Seeley G. Mudd Building, 2101 E. Wesley Ave. Denver, CO 80208
What I do
I serve as a faculty member in the Department of Chemistry and Biochemistry at the University of Denver in order to inspire new generations of scientists in the classroom, to cultivate creativity and perseverance in the laboratory, and to help answer important questions about the environment and human health.
Aerosols; Bioaerosols; Instrument development
After growing up in Tucson, AZ, I graduated with a B.S. in chemistry from Pepperdine University and later a Ph.D. in analytical/atmospheric chemistry from the University of Colorado-Boulder. After working for three years a postdoctoral scientist at the Max Planck Institute for Chemistry in Mainz, Germany, I returned to Colorado as a faculty member at DU in 2011. My primary area of research focus is on development, characterization, and application of techniques for the investigation of atmospheric aerosols, with special emphasis on particles of biological origin. My research group is motivated by questions surrounding the intersection of human health and aerosols, including how allergies may be exacerbated in urban areas by human pollutants and how respiratory aerosols can transmit infectious disease within the built environments. Research questions also probe the intersection of aerosols with natural environmental processes, such as ice nucleation and cloud formation in the atmosphere.
BS, Chemistry, Pepperdine University
Ph.D., Analytical/Atmospheric Chemistry, University of Colorado
American Association of Aerosol Research
American Chemical Society
American Geophysical Union
The research of the Huffman lab focuses on analytical and atmospheric chemistry, especially focusing on multidisciplinary aspects of aerosol science, with emphasis on the development and application of new scientific approaches to addressing environmental and human health challenges. Most of this work involves atmospheric aerosols (small particles suspended in the air) from both field and lab perspectives. Atmospheric aerosols can either be natural or anthropogenic (human-caused) in source and can: severely reduce sky visibility, influence the Earth's radiative balance (climate forcing) directly or through affecting cloud formation, damage ecosystems via deposition of toxic chemical species, and affect human health through respiratory, cardiovascular, and allergenic diseases. In particular, respiratory aerosols within the context of the built environment can have dramatic impacts on human health, as we have all seen during the COVID-19 pandemic.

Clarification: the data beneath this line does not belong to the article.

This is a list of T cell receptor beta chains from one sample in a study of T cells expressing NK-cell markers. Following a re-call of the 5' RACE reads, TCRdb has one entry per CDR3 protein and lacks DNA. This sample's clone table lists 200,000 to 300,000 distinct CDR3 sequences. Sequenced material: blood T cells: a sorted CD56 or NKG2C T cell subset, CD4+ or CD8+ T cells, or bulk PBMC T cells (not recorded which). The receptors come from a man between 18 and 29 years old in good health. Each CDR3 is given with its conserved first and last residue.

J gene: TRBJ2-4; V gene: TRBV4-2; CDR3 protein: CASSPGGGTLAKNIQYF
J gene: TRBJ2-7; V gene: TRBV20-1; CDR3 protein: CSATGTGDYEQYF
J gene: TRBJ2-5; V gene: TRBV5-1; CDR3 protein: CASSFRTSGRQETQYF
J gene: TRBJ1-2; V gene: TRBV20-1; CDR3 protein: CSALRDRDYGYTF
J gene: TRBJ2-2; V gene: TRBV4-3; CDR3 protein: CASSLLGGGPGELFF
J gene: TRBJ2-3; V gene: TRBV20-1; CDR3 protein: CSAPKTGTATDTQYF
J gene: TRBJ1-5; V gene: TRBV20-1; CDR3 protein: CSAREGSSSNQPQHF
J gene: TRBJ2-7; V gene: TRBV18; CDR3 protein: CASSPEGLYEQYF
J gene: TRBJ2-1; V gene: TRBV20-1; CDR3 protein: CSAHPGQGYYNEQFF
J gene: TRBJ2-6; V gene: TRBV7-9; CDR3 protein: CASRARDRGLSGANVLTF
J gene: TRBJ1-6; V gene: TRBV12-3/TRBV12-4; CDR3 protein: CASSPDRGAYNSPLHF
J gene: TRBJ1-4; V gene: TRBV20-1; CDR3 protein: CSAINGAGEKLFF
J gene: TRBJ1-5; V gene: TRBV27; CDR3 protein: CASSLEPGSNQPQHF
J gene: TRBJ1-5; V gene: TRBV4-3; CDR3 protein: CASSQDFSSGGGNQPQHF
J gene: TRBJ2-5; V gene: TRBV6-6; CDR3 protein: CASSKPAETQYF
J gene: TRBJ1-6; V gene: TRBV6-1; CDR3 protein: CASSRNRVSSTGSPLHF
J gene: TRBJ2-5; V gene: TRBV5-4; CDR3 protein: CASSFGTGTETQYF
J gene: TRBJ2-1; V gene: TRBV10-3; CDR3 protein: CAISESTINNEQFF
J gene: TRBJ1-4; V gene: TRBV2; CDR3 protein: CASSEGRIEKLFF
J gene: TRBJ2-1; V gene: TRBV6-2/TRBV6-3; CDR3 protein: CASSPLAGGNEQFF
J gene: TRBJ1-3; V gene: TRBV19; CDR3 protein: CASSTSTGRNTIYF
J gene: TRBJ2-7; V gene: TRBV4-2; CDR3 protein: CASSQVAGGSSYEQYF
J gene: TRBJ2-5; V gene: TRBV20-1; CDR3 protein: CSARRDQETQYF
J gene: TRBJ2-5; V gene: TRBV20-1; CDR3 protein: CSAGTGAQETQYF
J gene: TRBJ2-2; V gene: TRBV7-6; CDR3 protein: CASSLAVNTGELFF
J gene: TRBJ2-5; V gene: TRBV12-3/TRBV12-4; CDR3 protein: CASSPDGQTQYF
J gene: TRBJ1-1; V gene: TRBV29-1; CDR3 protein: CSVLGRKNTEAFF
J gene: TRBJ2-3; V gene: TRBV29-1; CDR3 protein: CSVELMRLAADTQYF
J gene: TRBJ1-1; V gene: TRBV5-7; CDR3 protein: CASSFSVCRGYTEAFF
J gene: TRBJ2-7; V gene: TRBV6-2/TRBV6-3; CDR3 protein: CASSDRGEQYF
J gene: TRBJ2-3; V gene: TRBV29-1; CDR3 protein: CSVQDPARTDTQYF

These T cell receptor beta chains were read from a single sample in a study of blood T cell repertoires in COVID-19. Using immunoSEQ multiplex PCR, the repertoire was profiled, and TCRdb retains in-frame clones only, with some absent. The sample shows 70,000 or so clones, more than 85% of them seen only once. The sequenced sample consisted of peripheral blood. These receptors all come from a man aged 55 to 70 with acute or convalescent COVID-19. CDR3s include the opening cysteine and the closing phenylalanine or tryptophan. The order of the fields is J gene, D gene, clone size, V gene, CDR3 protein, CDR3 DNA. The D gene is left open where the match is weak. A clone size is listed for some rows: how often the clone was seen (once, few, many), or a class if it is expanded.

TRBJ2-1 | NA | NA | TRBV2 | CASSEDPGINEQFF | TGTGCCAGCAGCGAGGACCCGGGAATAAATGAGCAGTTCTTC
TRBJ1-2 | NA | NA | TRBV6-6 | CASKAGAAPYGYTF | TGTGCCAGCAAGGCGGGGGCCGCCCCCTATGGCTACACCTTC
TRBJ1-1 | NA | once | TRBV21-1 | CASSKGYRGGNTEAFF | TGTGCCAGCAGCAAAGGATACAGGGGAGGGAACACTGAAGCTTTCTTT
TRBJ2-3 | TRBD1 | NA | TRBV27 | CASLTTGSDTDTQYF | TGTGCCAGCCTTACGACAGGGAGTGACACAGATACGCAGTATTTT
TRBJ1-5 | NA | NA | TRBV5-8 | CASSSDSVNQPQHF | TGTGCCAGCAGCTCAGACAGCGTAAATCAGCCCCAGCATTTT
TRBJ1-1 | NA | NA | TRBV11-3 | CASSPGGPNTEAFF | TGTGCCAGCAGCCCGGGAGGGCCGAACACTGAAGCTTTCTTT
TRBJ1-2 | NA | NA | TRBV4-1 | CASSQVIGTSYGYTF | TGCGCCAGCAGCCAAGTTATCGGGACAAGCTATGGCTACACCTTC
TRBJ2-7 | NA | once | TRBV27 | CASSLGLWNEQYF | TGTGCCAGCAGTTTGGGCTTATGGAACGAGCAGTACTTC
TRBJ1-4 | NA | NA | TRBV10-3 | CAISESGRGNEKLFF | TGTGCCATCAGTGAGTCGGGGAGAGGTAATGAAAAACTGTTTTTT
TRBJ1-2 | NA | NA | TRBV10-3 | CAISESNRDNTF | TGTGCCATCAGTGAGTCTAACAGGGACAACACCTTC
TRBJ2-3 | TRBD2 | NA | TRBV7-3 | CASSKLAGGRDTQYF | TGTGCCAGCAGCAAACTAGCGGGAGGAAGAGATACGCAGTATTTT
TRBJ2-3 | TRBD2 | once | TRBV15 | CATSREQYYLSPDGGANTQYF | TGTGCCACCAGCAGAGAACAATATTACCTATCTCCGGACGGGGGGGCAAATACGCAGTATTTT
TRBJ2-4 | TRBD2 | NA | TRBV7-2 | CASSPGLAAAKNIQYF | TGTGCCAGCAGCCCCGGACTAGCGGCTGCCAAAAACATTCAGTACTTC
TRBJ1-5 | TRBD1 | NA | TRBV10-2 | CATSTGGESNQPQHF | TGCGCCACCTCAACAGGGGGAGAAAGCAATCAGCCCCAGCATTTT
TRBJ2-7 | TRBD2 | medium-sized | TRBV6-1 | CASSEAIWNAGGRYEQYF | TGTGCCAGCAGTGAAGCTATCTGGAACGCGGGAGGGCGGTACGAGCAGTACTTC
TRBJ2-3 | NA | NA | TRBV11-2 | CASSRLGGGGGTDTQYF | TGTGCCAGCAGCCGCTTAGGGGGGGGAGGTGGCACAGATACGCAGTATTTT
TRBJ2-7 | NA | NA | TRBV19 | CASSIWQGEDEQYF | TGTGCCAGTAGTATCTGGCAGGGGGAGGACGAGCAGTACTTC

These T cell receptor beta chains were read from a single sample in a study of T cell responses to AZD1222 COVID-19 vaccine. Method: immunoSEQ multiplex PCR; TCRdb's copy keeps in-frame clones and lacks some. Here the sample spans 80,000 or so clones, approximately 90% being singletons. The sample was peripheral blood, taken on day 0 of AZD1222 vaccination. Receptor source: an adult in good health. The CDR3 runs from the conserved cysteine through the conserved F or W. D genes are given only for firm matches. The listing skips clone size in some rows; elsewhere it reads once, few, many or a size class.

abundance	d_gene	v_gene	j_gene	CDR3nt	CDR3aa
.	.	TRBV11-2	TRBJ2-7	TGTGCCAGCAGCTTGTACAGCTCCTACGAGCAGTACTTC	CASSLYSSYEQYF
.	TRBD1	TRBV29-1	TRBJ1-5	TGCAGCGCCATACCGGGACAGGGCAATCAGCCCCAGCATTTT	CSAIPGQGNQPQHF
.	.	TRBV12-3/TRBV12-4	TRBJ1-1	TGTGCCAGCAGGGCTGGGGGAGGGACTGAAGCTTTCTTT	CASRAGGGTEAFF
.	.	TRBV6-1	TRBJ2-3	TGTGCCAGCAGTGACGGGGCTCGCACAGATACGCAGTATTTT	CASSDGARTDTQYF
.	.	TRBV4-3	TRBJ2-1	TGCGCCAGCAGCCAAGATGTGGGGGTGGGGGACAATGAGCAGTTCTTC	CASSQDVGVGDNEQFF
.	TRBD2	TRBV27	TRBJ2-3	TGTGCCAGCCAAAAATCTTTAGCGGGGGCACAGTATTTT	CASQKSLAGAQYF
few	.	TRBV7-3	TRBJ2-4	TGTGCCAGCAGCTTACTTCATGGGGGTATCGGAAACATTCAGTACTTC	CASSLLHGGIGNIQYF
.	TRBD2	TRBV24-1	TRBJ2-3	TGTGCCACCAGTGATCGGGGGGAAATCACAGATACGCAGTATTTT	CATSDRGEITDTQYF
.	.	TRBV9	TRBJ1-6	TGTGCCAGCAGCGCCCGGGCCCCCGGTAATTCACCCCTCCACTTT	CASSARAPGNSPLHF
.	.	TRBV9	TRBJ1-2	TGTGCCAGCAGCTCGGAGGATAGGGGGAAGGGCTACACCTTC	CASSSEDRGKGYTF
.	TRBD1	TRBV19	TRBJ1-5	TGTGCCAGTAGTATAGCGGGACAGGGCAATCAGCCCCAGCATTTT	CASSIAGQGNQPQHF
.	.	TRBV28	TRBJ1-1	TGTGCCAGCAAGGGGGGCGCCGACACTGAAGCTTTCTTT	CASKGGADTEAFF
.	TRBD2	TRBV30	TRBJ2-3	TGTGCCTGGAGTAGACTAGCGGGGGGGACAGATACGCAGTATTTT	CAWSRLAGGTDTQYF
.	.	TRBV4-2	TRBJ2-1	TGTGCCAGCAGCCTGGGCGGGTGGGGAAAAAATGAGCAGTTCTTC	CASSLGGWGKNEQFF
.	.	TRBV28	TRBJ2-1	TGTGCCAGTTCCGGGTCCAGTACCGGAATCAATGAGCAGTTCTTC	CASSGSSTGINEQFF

The primary research focus of the group is bioaerosols (airborne particles of direct biological origin) including pollen, fungal spores, bacteria, and viruses. The group is also involved in work on the biochemical modification of several types of proteins, both within the human body and associated with biological particulate matter. Our work involves: (1) development and improvement of advanced analytical techniques to provide better tools for the study of atmospheric aerosols, (2) characterization of particles generated in the laboratory in order to better understand physical and chemical properties that influence atmospheric effects and human health, (3) collection and analysis of field samples from around the globe to directly measure particles from the natural environment, (4) lab and field studies related to protein modification, and (5) investigation of processes related to the transmission and prevention of diseases spread through respiratory aerosols. Recent or current projects included the development, characterization, and deployment of inexpensive instrumentation for the detection of pollen and fungal spores using single-particle fluorescence spectroscopy, and, separately, for the detection of cloud condensation nuclei. During the COVID-19 pandemic the group has been actively engaged with efforts to model risk from virus-containing respiratory aerosols and to monitor indoor carbon dioxide levels as a proxy for airborne risk. Several on-going projects look into the processes by which proteins are nitrated and the associated health effects they pose. Through all projects the Huffman group takes a quantitative analytical approach to technique development and problem-solving.
Savage, N., Krentz, C. E., Könemann, T., Han, T. T., Mainellis, G., Pöhlker, C., & Huffman, J. A. (2017). Systematic characterization and fluorescence threshold strategies for the wideband integrated bioaerosol sensor (WIBS) using size-resolved biological and interfering particles. Atmospheric Measurement Techniques, 10(11), 4279-4302.